Get All Access for $5/mo

It Turns Out, You Can Quantify Confidence New research looks at whether the human feeling of confidence can be broken down into objective mathematical calculation.

By Nina Zipkin

Shutterstock

When life calls on us to project confidence, whether you're going in for a major job interview, pitching investors or networking at a big conference, the old adage is just to fake it until you make it. But a new study from New York's Cold Spring Harbor Laboratory released this week looks at whether the human feeling of confidence can be broken down into objective mathematical calculation.

Choices that are big, such as launching a new venture, or small, such as deciding when to merge onto the highway, all require a careful weighing of the risks involved. Of course, some of these judgement calls have to occur faster than others.

Related: 12 Things Truly Confident People Do Differently

The study's lead author, associate professor of neuroscience Adam Kepecs, explained the driving question behind the research. "If we can quantify the evidence that informs a person's decision, then we can ask how well a statistical algorithm performs on the same evidence," he says.

To test out the hypothesis, Kepecs and his team developed video games to compare how humans and computers make decisions. The study's human volunteers listened to a series of clicking noises and had to decide which sounds were faster. Then they had to rank their confidence in their choice on a one to five scale, one being a totally random guess and five being high confidence. The next test for the humans was a series of questions about populations around the world.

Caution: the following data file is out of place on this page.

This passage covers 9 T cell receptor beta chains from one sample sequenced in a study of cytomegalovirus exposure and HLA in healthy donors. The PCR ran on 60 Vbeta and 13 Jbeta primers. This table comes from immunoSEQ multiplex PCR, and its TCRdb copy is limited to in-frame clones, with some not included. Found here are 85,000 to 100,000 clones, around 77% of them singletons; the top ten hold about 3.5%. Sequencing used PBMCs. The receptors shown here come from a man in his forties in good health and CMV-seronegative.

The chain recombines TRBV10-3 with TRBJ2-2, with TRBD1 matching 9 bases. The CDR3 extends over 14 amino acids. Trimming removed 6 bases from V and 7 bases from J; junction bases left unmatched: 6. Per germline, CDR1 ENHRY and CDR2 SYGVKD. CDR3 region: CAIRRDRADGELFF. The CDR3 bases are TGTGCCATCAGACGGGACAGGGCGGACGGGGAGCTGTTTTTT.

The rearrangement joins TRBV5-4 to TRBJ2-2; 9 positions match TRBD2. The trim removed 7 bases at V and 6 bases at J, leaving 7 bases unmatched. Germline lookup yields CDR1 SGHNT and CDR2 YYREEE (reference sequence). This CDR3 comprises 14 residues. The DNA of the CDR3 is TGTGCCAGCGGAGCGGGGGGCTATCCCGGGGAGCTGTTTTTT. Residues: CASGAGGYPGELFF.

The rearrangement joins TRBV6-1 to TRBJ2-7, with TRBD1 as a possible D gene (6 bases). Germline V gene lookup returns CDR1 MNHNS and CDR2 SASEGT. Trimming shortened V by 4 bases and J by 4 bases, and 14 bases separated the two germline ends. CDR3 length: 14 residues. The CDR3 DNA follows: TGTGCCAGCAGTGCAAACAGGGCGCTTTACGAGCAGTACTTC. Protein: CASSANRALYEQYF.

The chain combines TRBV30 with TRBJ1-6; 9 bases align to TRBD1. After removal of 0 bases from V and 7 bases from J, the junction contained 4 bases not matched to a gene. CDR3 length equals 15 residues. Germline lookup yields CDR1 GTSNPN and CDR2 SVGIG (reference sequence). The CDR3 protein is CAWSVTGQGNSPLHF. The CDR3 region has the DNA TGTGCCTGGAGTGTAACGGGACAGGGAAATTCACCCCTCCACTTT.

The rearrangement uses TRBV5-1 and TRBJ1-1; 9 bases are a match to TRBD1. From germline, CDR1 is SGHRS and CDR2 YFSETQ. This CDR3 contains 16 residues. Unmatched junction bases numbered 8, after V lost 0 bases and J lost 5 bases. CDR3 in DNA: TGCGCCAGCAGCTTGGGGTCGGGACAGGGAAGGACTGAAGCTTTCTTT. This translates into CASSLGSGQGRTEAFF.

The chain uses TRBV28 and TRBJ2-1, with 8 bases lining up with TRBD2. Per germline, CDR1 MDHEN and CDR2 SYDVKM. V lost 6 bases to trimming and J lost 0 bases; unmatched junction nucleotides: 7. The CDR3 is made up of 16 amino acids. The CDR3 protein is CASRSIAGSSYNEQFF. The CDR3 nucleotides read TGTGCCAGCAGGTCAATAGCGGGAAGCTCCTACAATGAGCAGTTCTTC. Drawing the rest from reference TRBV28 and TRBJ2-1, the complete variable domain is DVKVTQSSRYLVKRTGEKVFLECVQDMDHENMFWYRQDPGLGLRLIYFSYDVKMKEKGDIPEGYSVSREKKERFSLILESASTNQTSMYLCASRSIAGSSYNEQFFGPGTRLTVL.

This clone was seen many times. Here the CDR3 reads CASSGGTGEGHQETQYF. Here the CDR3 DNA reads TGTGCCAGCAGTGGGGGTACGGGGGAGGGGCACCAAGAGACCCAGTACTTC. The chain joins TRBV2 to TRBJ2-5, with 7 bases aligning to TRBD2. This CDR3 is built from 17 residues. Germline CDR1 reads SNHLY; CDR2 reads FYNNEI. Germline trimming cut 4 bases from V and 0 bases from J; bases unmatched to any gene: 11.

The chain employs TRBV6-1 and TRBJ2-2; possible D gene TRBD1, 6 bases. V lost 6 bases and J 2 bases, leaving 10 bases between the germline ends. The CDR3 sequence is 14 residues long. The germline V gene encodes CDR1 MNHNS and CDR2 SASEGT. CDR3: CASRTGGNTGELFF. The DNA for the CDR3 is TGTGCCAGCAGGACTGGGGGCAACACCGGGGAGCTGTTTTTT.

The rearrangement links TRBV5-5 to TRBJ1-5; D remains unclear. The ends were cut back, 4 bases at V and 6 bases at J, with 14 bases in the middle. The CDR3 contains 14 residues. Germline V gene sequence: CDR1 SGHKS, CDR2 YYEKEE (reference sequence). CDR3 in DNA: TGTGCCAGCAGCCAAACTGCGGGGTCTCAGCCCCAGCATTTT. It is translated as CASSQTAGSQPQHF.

Related: 6 Actions You Can Take Every Day to Build Your Self-Confidence

The research found that human and computer responses were fairly similar. The brain experiences feelings of confidence in the same manner that computers identify patterns in big groups of data. While Kepecs' work helps us better understand how our own minds work, the lessons from this study in others could also prove helpful in developing artificial intelligence.

"Humans are still better than computers at solving really difficult problems," Kepecs says.

Nina Zipkin

Entrepreneur Staff

Staff Reporter. Covers media, tech, startups, culture and workplace trends.

Nina Zipkin is a staff reporter at Entrepreneur.com. She frequently covers media, tech, startups, culture and workplace trends.

Want to be an Entrepreneur Leadership Network contributor? Apply now to join.

Editor's Pick

Starting a Business

How to Find the Right Programmers: A Brief Guideline for Startup Founders

For startup founders under a plethora of challenges like timing, investors and changing market demand, it is extremely hard to hire programmers who can deliver.

Business Ideas

63 Small Business Ideas to Start in 2024

We put together a list of the best, most profitable small business ideas for entrepreneurs to pursue in 2024.

Business News

How to Build a Successful Startup, According to an Investor Who Made Early Bets on Twitter, Lyft, and Twitch

He's found a few patterns after nearly two decades of investing in startups.

Franchise

Four Takeaways for the Franchise Industry From My Time at the Republican National Convention

Matt Haller, President and CEO of the IFA, says the stakes are high for franchisors and franchisees in the upcoming presidential election.

Growing a Business

The Top 5 AI Tools That Can Revolutionize Your Workflow and Boost Productivity

Discover the top 5 AI tools for marketing and content creation that every marketer needs to know.